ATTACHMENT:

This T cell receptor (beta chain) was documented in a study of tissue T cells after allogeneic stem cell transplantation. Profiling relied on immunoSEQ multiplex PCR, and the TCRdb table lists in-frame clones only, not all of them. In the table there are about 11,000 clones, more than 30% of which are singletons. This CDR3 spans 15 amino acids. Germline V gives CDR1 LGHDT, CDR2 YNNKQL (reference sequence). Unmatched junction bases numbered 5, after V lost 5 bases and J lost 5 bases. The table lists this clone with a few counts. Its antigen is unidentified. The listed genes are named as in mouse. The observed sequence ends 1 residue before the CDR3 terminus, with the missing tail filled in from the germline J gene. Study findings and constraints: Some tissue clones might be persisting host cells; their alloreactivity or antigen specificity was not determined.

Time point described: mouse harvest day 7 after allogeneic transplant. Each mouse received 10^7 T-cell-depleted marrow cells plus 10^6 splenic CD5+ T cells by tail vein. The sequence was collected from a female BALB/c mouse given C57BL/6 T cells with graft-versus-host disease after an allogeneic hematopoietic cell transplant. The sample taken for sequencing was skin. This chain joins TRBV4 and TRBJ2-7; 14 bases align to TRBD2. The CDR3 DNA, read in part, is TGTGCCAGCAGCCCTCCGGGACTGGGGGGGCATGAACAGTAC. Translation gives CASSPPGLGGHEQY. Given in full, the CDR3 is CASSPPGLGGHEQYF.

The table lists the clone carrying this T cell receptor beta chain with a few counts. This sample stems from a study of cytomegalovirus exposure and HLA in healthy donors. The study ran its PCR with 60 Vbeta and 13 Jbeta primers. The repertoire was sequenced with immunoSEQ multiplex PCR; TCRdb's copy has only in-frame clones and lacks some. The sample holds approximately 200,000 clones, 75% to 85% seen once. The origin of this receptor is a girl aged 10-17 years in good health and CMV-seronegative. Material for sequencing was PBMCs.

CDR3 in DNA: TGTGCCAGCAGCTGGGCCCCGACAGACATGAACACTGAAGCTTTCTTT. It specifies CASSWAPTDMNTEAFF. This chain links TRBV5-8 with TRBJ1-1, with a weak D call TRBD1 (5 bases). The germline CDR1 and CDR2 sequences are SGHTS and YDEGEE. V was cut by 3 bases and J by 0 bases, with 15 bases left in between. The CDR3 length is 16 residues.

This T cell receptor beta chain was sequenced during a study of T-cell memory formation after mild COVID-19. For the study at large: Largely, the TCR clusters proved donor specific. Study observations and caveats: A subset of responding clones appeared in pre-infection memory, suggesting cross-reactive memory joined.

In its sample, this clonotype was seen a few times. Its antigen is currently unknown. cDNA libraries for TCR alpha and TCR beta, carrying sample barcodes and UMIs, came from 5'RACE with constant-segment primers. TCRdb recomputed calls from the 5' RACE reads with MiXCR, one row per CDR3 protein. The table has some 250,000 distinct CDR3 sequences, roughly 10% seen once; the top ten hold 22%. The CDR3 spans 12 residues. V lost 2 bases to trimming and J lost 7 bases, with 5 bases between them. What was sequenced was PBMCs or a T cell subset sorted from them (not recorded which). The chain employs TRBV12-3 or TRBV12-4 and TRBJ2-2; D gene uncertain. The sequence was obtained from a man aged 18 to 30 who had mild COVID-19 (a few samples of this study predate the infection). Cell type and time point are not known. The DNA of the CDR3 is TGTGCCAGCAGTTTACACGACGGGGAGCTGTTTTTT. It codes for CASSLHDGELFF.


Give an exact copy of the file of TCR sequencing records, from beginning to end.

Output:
This T cell receptor (beta chain) was documented in a study of tissue T cells after allogeneic stem cell transplantation. Profiling relied on immunoSEQ multiplex PCR, and the TCRdb table lists in-frame clones only, not all of them. In the table there are about 11,000 clones, more than 30% of which are singletons. This CDR3 spans 15 amino acids. Germline V gives CDR1 LGHDT, CDR2 YNNKQL (reference sequence). Unmatched junction bases numbered 5, after V lost 5 bases and J lost 5 bases. The table lists this clone with a few counts. Its antigen is unidentified. The listed genes are named as in mouse. The observed sequence ends 1 residue before the CDR3 terminus, with the missing tail filled in from the germline J gene. Study findings and constraints: Some tissue clones might be persisting host cells; their alloreactivity or antigen specificity was not determined.

Time point described: mouse harvest day 7 after allogeneic transplant. Each mouse received 10^7 T-cell-depleted marrow cells plus 10^6 splenic CD5+ T cells by tail vein. The sequence was collected from a female BALB/c mouse given C57BL/6 T cells with graft-versus-host disease after an allogeneic hematopoietic cell transplant. The sample taken for sequencing was skin. This chain joins TRBV4 and TRBJ2-7; 14 bases align to TRBD2. The CDR3 DNA, read in part, is TGTGCCAGCAGCCCTCCGGGACTGGGGGGGCATGAACAGTAC. Translation gives CASSPPGLGGHEQY. Given in full, the CDR3 is CASSPPGLGGHEQYF.

The table lists the clone carrying this T cell receptor beta chain with a few counts. This sample stems from a study of cytomegalovirus exposure and HLA in healthy donors. The study ran its PCR with 60 Vbeta and 13 Jbeta primers. The repertoire was sequenced with immunoSEQ multiplex PCR; TCRdb's copy has only in-frame clones and lacks some. The sample holds approximately 200,000 clones, 75% to 85% seen once. The origin of this receptor is a girl aged 10-17 years in good health and CMV-seronegative. Material for sequencing was PBMCs.

CDR3 in DNA: TGTGCCAGCAGCTGGGCCCCGACAGACATGAACACTGAAGCTTTCTTT. It specifies CASSWAPTDMNTEAFF. This chain links TRBV5-8 with TRBJ1-1, with a weak D call TRBD1 (5 bases). The germline CDR1 and CDR2 sequences are SGHTS and YDEGEE. V was cut by 3 bases and J by 0 bases, with 15 bases left in between. The CDR3 length is 16 residues.

This T cell receptor beta chain was sequenced during a study of T-cell memory formation after mild COVID-19. For the study at large: Largely, the TCR clusters proved donor specific. Study observations and caveats: A subset of responding clones appeared in pre-infection memory, suggesting cross-reactive memory joined.

In its sample, this clonotype was seen a few times. Its antigen is currently unknown. cDNA libraries for TCR alpha and TCR beta, carrying sample barcodes and UMIs, came from 5'RACE with constant-segment primers. TCRdb recomputed calls from the 5' RACE reads with MiXCR, one row per CDR3 protein. The table has some 250,000 distinct CDR3 sequences, roughly 10% seen once; the top ten hold 22%. The CDR3 spans 12 residues. V lost 2 bases to trimming and J lost 7 bases, with 5 bases between them. What was sequenced was PBMCs or a T cell subset sorted from them (not recorded which). The chain employs TRBV12-3 or TRBV12-4 and TRBJ2-2; D gene uncertain. The sequence was obtained from a man aged 18 to 30 who had mild COVID-19 (a few samples of this study predate the infection). Cell type and time point are not known. The DNA of the CDR3 is TGTGCCAGCAGTTTACACGACGGGGAGCTGTTTTTT. It codes for CASSLHDGELFF.